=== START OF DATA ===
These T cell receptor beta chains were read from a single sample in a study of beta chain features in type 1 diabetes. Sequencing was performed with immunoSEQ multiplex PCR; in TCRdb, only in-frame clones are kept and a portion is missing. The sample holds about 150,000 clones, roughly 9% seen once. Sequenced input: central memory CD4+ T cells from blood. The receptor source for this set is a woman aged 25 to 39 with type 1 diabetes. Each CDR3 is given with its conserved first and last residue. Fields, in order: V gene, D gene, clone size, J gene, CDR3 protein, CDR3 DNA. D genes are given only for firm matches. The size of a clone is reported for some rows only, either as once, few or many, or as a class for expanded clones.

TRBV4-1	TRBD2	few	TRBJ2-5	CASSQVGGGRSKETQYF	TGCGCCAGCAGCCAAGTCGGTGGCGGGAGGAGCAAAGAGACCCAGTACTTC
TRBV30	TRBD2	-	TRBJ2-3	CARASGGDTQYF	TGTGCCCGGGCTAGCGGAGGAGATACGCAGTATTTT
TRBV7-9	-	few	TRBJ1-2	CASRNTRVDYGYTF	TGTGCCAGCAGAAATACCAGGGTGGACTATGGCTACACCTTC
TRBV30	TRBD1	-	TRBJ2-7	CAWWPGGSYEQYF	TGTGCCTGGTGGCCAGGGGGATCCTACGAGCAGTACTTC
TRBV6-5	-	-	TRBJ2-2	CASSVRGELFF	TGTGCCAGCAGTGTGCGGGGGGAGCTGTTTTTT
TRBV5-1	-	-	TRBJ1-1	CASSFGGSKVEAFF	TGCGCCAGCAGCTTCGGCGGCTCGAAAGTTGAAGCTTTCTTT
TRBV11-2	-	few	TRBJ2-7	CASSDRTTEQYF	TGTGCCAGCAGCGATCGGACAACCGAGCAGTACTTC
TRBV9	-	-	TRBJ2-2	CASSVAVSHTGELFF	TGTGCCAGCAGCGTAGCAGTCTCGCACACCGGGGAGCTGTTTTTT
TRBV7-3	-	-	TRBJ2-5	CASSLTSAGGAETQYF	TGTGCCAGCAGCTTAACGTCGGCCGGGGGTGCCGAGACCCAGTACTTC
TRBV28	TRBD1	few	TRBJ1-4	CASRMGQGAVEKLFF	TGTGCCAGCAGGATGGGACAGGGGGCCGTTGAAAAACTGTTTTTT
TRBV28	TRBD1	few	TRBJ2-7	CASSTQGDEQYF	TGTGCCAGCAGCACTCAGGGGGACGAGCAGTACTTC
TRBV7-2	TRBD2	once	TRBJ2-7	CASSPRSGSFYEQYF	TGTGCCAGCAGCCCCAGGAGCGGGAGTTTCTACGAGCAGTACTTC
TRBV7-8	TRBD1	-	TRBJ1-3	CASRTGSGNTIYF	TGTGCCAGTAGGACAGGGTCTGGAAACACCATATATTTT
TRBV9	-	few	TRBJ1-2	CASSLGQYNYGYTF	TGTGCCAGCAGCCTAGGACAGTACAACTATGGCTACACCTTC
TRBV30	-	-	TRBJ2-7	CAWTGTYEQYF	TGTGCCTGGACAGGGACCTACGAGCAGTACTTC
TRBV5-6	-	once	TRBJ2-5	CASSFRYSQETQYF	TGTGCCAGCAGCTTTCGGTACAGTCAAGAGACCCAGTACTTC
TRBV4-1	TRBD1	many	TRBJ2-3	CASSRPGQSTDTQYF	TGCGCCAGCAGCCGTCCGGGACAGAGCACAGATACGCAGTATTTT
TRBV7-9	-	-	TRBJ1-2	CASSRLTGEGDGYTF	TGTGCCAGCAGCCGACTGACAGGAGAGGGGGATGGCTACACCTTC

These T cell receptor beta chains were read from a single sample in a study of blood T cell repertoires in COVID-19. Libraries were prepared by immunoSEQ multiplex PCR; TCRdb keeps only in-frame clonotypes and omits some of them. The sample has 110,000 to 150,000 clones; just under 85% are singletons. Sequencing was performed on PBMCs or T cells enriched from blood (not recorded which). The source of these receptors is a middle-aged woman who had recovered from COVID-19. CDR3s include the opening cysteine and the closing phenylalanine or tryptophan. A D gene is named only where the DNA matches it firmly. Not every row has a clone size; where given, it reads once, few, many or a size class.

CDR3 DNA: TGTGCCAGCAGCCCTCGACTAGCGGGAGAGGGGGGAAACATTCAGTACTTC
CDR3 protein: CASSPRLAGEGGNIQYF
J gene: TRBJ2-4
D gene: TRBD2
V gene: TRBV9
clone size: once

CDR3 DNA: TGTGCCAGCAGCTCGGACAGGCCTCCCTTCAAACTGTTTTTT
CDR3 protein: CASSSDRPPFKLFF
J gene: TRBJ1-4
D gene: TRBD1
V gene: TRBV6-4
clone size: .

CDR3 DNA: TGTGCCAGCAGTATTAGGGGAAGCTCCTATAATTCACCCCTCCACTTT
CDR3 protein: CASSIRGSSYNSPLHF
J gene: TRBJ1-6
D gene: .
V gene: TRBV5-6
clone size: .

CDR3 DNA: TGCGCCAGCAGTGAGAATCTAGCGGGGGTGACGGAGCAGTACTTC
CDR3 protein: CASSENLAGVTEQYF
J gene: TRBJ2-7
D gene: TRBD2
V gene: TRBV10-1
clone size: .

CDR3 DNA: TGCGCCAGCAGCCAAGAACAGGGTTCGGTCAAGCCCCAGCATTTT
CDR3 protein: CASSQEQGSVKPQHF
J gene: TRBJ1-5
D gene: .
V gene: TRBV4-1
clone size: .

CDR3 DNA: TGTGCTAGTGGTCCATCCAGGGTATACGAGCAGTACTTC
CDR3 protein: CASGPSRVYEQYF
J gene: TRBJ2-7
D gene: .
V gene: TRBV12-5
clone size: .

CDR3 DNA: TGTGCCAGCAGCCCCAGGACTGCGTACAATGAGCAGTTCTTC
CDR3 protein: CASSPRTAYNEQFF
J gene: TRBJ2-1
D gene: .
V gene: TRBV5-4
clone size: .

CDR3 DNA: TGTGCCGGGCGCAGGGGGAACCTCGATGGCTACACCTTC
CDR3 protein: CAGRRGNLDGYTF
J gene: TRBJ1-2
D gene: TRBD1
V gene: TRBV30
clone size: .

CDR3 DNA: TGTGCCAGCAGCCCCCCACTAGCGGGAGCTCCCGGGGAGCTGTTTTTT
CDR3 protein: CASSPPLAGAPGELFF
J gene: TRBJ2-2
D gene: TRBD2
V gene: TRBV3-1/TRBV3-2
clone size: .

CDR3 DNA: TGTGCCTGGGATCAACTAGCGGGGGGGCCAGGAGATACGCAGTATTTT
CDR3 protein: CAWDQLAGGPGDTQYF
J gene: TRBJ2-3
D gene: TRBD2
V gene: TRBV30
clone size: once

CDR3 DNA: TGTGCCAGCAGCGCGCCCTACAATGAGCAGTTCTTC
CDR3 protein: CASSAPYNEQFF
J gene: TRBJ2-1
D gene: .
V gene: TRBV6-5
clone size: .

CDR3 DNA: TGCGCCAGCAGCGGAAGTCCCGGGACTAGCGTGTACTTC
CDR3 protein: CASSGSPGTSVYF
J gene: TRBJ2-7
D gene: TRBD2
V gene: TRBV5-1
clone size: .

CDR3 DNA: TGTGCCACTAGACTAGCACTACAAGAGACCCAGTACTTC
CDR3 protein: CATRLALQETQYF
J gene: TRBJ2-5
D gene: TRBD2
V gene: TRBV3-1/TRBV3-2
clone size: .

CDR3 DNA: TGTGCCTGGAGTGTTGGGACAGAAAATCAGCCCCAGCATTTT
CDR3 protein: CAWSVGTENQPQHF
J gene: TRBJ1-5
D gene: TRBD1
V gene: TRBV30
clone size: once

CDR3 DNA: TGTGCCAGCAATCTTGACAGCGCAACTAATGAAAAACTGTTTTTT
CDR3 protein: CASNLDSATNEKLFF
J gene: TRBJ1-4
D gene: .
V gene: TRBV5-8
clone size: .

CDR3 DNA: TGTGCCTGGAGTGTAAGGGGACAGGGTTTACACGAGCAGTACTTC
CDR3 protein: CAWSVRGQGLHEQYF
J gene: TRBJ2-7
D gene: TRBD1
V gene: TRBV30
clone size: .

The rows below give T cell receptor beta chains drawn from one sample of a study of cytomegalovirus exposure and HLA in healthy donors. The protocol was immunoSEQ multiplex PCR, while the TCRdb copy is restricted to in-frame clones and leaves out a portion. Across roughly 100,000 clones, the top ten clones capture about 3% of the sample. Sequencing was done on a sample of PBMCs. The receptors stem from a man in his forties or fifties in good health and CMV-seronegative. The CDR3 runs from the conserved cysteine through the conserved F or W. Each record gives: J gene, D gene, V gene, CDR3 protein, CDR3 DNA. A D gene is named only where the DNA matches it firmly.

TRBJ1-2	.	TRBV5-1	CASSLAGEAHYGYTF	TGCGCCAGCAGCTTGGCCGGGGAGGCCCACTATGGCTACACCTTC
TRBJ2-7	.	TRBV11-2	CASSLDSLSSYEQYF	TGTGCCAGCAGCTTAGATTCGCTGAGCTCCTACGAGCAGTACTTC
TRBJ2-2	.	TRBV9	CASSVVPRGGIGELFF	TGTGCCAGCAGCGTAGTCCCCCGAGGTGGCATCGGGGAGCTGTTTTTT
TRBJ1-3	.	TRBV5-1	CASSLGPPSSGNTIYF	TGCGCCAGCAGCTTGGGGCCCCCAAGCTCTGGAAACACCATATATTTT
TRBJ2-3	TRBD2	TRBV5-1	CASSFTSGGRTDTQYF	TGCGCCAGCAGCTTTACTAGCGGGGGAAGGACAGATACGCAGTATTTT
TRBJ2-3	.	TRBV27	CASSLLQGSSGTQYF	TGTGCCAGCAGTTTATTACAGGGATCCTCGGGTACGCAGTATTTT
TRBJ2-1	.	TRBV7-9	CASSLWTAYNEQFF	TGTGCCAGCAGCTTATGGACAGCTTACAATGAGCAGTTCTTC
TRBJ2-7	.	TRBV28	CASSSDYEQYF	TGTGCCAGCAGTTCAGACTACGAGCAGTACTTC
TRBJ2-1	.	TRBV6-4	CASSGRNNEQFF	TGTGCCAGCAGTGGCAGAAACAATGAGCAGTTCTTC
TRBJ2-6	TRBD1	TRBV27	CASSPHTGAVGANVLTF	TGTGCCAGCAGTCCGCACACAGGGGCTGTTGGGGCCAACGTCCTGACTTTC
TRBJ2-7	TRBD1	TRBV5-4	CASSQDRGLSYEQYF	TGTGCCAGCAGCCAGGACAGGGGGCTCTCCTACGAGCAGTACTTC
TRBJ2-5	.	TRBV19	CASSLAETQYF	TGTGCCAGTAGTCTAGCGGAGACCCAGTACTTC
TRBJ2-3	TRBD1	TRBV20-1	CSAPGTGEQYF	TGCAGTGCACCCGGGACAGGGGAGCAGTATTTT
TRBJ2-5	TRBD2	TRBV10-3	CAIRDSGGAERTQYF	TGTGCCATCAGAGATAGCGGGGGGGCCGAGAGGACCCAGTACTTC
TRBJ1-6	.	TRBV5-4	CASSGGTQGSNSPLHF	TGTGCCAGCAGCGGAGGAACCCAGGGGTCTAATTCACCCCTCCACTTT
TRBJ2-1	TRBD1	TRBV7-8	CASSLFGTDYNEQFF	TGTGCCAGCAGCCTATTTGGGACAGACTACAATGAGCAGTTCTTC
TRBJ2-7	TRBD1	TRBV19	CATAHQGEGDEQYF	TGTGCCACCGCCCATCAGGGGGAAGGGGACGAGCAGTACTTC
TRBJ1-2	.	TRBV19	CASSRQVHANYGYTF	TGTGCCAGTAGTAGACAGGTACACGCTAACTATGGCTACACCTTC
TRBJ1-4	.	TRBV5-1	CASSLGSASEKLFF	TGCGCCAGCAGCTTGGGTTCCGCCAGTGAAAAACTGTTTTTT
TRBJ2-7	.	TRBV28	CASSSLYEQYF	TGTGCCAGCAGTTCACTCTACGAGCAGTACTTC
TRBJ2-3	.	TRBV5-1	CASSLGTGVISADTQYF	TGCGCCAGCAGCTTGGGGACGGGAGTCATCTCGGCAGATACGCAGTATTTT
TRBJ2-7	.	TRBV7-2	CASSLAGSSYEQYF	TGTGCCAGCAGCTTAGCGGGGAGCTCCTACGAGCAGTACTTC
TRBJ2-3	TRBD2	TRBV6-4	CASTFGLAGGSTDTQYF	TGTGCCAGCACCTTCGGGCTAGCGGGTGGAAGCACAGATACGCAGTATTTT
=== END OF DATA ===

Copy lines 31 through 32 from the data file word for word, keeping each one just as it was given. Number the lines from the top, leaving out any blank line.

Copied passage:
V gene: TRBV6-4
clone size: .